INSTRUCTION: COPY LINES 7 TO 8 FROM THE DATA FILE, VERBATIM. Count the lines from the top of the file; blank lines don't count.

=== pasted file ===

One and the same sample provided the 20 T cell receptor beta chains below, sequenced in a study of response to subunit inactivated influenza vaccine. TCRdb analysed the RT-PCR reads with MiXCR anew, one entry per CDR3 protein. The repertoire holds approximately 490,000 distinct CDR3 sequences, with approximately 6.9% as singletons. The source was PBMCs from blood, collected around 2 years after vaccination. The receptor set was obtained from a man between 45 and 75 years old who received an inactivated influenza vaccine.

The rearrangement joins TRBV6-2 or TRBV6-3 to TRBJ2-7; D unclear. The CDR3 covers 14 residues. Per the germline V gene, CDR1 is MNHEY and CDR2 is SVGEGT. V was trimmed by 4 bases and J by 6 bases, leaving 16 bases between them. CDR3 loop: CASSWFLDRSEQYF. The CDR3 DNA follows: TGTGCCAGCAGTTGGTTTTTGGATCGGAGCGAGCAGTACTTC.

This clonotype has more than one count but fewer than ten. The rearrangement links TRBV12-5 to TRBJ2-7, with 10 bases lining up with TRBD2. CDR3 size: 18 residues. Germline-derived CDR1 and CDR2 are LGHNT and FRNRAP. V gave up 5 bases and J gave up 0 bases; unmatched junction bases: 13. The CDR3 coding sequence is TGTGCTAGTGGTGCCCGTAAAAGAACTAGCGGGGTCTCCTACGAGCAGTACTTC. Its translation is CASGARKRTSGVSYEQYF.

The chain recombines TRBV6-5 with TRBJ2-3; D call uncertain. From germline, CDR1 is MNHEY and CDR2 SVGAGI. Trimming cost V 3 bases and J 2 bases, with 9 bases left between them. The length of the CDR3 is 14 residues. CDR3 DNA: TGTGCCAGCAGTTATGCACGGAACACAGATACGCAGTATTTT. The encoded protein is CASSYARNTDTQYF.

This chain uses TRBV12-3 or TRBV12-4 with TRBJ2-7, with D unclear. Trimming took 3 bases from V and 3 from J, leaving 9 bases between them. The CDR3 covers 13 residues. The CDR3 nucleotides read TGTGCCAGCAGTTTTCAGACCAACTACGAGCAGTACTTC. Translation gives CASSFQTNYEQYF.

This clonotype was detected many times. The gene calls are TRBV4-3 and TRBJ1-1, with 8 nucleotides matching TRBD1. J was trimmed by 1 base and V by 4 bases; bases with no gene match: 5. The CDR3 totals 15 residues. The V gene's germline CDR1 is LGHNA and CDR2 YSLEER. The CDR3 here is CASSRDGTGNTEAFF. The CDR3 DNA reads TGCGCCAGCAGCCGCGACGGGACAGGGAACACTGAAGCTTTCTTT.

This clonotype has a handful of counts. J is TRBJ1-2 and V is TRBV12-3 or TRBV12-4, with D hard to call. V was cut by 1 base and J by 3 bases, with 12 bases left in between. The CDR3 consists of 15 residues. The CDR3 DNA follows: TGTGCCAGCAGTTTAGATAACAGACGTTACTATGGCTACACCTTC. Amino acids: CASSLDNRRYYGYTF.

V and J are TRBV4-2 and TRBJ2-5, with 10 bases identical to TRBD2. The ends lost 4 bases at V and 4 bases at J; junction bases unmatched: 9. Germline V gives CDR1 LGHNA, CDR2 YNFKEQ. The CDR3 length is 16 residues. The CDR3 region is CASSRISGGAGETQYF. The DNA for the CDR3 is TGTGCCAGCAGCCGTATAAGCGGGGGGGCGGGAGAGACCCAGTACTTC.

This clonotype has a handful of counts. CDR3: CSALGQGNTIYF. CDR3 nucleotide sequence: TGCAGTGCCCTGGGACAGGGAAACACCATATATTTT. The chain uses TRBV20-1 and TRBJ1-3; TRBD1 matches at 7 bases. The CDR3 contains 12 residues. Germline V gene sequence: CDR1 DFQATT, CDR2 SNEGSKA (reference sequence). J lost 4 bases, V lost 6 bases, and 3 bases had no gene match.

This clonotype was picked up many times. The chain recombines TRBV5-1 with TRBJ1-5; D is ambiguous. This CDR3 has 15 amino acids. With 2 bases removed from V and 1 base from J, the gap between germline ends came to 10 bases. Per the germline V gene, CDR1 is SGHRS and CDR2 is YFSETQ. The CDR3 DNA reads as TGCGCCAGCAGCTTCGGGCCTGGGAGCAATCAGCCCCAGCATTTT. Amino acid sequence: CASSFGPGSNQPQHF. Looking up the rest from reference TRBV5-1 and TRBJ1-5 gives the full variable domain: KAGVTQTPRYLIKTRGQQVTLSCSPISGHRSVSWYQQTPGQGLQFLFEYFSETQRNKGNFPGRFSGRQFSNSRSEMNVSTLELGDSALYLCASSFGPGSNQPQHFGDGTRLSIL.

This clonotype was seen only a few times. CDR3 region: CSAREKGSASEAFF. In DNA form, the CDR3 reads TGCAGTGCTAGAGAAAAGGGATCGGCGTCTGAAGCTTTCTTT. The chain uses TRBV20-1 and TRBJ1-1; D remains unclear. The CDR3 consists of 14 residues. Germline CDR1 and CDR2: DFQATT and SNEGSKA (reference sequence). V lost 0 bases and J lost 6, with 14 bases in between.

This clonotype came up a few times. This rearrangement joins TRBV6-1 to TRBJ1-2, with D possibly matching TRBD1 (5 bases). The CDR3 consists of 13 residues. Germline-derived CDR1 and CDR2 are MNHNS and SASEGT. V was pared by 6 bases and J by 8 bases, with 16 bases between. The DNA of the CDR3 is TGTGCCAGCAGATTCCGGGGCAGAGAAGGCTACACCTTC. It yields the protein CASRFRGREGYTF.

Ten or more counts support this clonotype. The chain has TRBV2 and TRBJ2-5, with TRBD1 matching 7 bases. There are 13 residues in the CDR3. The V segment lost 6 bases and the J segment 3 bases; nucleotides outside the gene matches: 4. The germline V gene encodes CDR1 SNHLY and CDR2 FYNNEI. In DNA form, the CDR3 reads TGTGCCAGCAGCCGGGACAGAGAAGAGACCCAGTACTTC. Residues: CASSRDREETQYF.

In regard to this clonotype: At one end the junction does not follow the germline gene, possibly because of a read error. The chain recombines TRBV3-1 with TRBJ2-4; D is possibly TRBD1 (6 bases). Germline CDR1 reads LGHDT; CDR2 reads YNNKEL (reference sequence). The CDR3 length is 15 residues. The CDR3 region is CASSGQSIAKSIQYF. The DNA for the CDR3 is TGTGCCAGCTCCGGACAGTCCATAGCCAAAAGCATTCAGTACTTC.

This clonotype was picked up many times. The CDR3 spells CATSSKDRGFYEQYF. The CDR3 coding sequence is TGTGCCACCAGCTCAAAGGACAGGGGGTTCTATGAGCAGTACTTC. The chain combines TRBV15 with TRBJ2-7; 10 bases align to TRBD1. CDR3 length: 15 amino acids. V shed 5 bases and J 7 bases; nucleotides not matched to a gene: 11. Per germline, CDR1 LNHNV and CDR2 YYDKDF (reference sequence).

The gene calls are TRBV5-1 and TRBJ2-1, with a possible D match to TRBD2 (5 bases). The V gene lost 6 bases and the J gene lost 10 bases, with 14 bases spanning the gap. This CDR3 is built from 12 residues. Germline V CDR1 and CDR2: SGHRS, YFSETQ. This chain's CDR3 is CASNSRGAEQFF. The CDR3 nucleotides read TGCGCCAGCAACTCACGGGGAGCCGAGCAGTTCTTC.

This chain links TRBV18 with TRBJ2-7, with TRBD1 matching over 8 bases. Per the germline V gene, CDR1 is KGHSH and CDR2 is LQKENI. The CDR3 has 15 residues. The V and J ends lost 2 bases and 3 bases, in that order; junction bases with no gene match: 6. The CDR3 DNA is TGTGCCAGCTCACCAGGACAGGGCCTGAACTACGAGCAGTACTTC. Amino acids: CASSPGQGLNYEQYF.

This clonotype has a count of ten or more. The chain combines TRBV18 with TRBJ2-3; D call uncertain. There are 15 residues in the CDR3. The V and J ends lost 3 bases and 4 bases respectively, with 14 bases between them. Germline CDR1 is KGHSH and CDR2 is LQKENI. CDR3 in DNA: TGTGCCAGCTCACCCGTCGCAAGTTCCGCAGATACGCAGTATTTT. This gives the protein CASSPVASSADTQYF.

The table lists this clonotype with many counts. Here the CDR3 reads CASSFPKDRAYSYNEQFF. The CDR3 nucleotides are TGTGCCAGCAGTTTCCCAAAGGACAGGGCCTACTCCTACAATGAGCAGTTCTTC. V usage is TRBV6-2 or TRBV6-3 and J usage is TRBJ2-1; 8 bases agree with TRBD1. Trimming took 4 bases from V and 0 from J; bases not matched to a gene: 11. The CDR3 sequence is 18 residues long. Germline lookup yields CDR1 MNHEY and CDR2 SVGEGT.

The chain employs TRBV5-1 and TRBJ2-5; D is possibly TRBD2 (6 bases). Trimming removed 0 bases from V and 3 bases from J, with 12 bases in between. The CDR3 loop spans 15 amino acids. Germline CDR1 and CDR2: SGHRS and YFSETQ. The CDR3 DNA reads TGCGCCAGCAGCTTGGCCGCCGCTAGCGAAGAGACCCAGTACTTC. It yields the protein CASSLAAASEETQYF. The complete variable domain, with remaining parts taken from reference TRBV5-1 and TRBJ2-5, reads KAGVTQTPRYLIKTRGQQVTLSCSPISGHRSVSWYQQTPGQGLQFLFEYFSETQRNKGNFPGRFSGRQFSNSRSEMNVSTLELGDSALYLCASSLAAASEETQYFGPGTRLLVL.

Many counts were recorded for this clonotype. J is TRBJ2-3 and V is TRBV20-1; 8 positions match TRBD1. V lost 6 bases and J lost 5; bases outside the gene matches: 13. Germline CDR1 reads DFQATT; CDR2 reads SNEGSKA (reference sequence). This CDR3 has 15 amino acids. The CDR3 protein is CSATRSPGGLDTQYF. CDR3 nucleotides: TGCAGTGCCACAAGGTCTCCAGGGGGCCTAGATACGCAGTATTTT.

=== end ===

This clonotype has a handful of counts. J is TRBJ1-2 and V is TRBV12-3 or TRBV12-4, with D hard to call. V was cut by 1 base and J by 3 bases, with 12 bases left in between. The CDR3 consists of 15 residues. The CDR3 DNA follows: TGTGCCAGCAGTTTAGATAACAGACGTTACTATGGCTACACCTTC. Amino acids: CASSLDNRRYYGYTF.

V and J are TRBV4-2 and TRBJ2-5, with 10 bases identical to TRBD2. The ends lost 4 bases at V and 4 bases at J; junction bases unmatched: 9. Germline V gives CDR1 LGHNA, CDR2 YNFKEQ. The CDR3 length is 16 residues. The CDR3 region is CASSRISGGAGETQYF. The DNA for the CDR3 is TGTGCCAGCAGCCGTATAAGCGGGGGGGCGGGAGAGACCCAGTACTTC.